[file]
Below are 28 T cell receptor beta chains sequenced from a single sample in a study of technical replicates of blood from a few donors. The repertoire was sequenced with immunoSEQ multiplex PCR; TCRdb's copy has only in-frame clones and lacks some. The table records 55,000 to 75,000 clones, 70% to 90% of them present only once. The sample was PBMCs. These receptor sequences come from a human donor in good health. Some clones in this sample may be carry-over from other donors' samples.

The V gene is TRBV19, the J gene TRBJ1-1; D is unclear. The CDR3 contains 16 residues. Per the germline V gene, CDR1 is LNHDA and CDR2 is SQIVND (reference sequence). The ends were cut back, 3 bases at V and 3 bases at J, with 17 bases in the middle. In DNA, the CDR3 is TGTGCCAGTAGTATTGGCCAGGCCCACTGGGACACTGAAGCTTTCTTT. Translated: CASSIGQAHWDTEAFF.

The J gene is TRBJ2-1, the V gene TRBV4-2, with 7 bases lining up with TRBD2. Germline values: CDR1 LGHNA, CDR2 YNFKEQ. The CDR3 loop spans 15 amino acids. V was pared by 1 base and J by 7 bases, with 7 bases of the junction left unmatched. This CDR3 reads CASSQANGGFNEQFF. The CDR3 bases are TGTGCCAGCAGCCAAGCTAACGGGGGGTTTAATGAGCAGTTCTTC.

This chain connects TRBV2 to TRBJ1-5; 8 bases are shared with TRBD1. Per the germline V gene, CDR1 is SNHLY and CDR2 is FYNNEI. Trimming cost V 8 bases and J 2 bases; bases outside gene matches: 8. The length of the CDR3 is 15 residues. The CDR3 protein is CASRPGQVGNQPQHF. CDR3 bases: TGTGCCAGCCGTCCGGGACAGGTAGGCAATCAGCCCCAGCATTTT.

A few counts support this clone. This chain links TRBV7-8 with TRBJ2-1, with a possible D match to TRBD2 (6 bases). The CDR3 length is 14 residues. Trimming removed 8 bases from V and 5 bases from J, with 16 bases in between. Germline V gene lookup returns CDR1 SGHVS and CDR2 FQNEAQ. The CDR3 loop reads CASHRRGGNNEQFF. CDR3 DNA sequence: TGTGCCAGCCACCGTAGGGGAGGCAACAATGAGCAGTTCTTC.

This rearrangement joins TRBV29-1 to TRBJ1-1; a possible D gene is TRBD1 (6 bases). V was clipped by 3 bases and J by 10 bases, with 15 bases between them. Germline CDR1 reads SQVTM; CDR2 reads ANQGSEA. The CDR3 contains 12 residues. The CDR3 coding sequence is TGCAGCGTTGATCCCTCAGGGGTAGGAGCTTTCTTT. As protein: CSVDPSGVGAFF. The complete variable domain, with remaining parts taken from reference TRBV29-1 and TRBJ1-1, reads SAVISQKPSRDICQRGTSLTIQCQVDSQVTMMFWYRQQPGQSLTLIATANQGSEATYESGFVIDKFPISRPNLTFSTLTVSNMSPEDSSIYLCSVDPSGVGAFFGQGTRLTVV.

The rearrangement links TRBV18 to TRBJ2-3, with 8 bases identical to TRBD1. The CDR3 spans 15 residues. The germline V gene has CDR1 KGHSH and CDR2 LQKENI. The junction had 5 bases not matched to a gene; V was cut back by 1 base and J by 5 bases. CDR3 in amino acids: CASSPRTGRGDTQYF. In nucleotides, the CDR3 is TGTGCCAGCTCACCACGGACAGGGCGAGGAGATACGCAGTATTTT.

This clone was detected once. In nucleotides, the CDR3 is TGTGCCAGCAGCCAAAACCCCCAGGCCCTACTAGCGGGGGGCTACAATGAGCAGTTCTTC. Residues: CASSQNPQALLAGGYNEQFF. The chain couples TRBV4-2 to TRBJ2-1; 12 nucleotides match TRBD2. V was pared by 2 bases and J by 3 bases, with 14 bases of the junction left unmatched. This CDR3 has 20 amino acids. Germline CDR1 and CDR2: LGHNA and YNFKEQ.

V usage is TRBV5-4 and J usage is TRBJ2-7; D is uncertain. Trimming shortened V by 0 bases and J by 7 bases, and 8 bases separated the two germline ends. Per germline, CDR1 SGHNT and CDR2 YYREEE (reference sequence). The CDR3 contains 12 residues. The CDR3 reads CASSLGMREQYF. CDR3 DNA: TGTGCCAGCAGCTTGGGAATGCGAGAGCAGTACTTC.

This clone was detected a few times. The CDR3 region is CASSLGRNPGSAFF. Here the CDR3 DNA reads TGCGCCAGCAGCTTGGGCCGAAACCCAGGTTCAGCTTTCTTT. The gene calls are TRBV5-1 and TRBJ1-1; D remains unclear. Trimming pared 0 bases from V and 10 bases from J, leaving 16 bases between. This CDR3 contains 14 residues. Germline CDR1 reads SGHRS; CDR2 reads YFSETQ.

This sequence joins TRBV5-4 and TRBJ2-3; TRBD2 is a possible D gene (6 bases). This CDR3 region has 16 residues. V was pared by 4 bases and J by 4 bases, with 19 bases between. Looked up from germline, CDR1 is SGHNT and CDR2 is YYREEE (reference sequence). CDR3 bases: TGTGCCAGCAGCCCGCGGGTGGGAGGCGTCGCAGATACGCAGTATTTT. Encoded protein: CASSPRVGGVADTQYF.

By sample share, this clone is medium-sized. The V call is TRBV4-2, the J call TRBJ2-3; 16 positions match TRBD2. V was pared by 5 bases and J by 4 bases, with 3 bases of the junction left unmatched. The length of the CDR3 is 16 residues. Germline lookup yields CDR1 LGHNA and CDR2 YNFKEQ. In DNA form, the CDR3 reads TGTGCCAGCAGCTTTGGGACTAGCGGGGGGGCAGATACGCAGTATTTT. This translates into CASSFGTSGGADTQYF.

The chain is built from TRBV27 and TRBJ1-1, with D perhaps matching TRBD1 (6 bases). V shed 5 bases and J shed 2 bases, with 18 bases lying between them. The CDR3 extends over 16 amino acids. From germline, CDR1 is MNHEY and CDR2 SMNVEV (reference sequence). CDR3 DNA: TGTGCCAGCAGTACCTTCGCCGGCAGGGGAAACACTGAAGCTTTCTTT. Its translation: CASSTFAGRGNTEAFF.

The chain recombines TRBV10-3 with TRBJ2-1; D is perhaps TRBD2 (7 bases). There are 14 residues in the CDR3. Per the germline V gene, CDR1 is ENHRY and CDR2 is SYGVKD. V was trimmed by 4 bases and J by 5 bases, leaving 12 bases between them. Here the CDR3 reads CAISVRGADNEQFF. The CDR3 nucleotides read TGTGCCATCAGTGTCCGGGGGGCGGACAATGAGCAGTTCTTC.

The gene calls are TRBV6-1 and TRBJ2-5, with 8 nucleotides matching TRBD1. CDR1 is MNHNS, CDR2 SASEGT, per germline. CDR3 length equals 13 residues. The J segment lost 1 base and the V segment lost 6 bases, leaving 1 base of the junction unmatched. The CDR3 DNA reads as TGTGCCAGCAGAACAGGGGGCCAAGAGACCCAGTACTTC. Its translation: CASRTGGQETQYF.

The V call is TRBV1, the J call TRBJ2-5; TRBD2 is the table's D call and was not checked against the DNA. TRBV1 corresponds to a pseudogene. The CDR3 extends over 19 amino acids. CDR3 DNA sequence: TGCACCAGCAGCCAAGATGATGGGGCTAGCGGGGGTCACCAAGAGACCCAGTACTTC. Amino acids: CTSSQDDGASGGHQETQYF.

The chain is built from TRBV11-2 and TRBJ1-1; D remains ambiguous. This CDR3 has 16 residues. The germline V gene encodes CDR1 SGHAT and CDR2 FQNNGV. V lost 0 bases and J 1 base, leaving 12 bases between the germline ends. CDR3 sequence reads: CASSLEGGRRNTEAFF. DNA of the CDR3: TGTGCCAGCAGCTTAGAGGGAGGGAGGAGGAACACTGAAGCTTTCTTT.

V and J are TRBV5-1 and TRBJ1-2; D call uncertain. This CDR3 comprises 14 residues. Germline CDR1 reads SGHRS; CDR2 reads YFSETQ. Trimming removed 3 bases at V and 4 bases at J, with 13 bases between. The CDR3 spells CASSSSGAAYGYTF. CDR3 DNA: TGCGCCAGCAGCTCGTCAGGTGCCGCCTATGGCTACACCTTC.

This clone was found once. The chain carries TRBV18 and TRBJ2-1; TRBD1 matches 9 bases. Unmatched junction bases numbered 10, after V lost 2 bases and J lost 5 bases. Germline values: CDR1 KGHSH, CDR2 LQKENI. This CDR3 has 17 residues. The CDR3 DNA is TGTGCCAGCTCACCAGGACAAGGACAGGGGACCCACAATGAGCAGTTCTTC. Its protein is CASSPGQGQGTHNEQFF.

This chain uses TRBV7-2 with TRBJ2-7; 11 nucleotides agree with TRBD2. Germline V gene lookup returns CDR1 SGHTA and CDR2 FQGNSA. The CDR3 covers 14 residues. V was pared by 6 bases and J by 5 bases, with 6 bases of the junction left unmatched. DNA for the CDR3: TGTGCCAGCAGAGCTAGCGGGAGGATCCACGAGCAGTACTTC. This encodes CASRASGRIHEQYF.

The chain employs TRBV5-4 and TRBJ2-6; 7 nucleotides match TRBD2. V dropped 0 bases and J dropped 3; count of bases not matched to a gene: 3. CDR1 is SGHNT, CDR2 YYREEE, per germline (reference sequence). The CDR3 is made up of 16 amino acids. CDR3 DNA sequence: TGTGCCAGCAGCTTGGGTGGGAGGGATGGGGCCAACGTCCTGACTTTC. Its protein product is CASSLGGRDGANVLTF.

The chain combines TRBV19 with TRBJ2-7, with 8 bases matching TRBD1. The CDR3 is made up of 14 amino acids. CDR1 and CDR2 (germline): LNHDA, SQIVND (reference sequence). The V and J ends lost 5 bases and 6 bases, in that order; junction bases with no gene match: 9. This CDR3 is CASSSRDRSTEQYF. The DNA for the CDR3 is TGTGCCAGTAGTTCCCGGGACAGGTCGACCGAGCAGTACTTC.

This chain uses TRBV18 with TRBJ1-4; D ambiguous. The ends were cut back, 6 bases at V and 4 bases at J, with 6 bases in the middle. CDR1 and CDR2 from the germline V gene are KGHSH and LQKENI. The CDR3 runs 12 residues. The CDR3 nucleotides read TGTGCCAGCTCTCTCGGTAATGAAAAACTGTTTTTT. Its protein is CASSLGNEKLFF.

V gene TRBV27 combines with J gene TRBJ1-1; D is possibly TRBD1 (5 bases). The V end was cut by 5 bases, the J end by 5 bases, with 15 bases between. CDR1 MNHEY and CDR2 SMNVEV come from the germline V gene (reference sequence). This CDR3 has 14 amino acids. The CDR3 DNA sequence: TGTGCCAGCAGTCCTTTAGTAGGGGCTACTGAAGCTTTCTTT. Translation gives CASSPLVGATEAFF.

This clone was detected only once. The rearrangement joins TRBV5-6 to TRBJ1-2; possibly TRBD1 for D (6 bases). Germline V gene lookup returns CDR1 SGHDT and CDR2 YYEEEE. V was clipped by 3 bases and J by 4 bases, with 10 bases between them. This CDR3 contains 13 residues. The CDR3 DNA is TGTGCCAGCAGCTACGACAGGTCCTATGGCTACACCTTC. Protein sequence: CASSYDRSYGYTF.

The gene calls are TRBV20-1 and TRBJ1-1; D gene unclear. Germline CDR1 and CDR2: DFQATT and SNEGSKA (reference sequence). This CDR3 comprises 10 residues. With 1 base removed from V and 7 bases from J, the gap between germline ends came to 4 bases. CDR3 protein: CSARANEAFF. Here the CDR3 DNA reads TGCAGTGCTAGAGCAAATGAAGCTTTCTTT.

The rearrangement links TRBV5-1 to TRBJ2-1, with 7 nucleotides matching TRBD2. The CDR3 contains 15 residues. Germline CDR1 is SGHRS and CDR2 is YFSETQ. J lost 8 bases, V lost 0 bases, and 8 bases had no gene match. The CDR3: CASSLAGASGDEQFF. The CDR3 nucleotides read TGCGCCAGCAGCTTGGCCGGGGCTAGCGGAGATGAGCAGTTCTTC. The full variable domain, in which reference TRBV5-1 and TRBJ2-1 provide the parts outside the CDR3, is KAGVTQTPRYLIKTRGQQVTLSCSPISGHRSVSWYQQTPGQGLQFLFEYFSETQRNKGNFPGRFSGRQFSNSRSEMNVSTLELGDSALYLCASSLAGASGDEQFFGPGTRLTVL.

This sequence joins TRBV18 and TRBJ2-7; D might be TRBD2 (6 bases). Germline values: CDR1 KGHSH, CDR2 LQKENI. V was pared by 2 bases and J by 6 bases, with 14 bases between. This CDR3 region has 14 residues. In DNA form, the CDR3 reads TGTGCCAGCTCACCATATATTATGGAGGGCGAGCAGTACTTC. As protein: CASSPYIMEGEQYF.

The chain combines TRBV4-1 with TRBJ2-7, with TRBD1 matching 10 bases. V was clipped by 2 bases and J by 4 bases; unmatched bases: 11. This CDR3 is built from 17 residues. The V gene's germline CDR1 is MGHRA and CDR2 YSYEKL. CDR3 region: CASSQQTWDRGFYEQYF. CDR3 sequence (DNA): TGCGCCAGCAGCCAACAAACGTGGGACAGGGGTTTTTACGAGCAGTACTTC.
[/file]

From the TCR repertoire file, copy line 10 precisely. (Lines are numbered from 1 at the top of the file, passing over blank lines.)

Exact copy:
This clone was detected a few times. The CDR3 region is CASSLGRNPGSAFF. Here the CDR3 DNA reads TGCGCCAGCAGCTTGGGCCGAAACCCAGGTTCAGCTTTCTTT. The gene calls are TRBV5-1 and TRBJ1-1; D remains unclear. Trimming pared 0 bases from V and 10 bases from J, leaving 16 bases between. This CDR3 contains 14 residues. Germline CDR1 reads SGHRS; CDR2 reads YFSETQ.